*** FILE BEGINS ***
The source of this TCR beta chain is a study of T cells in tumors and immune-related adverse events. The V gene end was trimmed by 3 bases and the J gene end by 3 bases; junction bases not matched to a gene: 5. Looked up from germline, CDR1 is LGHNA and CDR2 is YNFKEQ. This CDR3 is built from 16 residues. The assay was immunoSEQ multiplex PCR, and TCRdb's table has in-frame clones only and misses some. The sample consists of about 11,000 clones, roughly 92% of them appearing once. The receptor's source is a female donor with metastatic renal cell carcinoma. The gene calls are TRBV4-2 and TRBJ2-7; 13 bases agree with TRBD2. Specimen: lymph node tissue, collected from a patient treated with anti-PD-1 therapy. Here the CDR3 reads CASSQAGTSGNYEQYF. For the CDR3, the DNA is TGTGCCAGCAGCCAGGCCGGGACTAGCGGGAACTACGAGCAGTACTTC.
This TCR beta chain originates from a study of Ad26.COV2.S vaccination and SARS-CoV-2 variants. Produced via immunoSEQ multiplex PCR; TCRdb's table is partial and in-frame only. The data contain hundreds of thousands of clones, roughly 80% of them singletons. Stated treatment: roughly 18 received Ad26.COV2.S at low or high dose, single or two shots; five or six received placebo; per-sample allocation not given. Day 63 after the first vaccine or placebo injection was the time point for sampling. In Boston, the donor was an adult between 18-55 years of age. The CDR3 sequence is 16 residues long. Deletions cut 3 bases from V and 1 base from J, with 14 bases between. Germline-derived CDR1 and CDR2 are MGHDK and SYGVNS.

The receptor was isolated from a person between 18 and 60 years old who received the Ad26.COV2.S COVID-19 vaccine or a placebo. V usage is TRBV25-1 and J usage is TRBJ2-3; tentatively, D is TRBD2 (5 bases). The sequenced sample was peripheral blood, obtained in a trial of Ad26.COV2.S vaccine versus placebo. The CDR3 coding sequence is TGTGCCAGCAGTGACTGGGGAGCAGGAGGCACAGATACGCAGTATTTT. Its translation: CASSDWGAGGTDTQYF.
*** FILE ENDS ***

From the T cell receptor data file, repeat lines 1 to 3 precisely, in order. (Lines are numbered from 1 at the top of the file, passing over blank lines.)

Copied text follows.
The source of this TCR beta chain is a study of T cells in tumors and immune-related adverse events. The V gene end was trimmed by 3 bases and the J gene end by 3 bases; junction bases not matched to a gene: 5. Looked up from germline, CDR1 is LGHNA and CDR2 is YNFKEQ. This CDR3 is built from 16 residues. The assay was immunoSEQ multiplex PCR, and TCRdb's table has in-frame clones only and misses some. The sample consists of about 11,000 clones, roughly 92% of them appearing once. The receptor's source is a female donor with metastatic renal cell carcinoma. The gene calls are TRBV4-2 and TRBJ2-7; 13 bases agree with TRBD2. Specimen: lymph node tissue, collected from a patient treated with anti-PD-1 therapy. Here the CDR3 reads CASSQAGTSGNYEQYF. For the CDR3, the DNA is TGTGCCAGCAGCCAGGCCGGGACTAGCGGGAACTACGAGCAGTACTTC.
This TCR beta chain originates from a study of Ad26.COV2.S vaccination and SARS-CoV-2 variants. Produced via immunoSEQ multiplex PCR; TCRdb's table is partial and in-frame only. The data contain hundreds of thousands of clones, roughly 80% of them singletons. Stated treatment: roughly 18 received Ad26.COV2.S at low or high dose, single or two shots; five or six received placebo; per-sample allocation not given. Day 63 after the first vaccine or placebo injection was the time point for sampling. In Boston, the donor was an adult between 18-55 years of age. The CDR3 sequence is 16 residues long. Deletions cut 3 bases from V and 1 base from J, with 14 bases between. Germline-derived CDR1 and CDR2 are MGHDK and SYGVNS.

The receptor was isolated from a person between 18 and 60 years old who received the Ad26.COV2.S COVID-19 vaccine or a placebo. V usage is TRBV25-1 and J usage is TRBJ2-3; tentatively, D is TRBD2 (5 bases). The sequenced sample was peripheral blood, obtained in a trial of Ad26.COV2.S vaccine versus placebo. The CDR3 coding sequence is TGTGCCAGCAGTGACTGGGGAGCAGGAGGCACAGATACGCAGTATTTT. Its translation: CASSDWGAGGTDTQYF.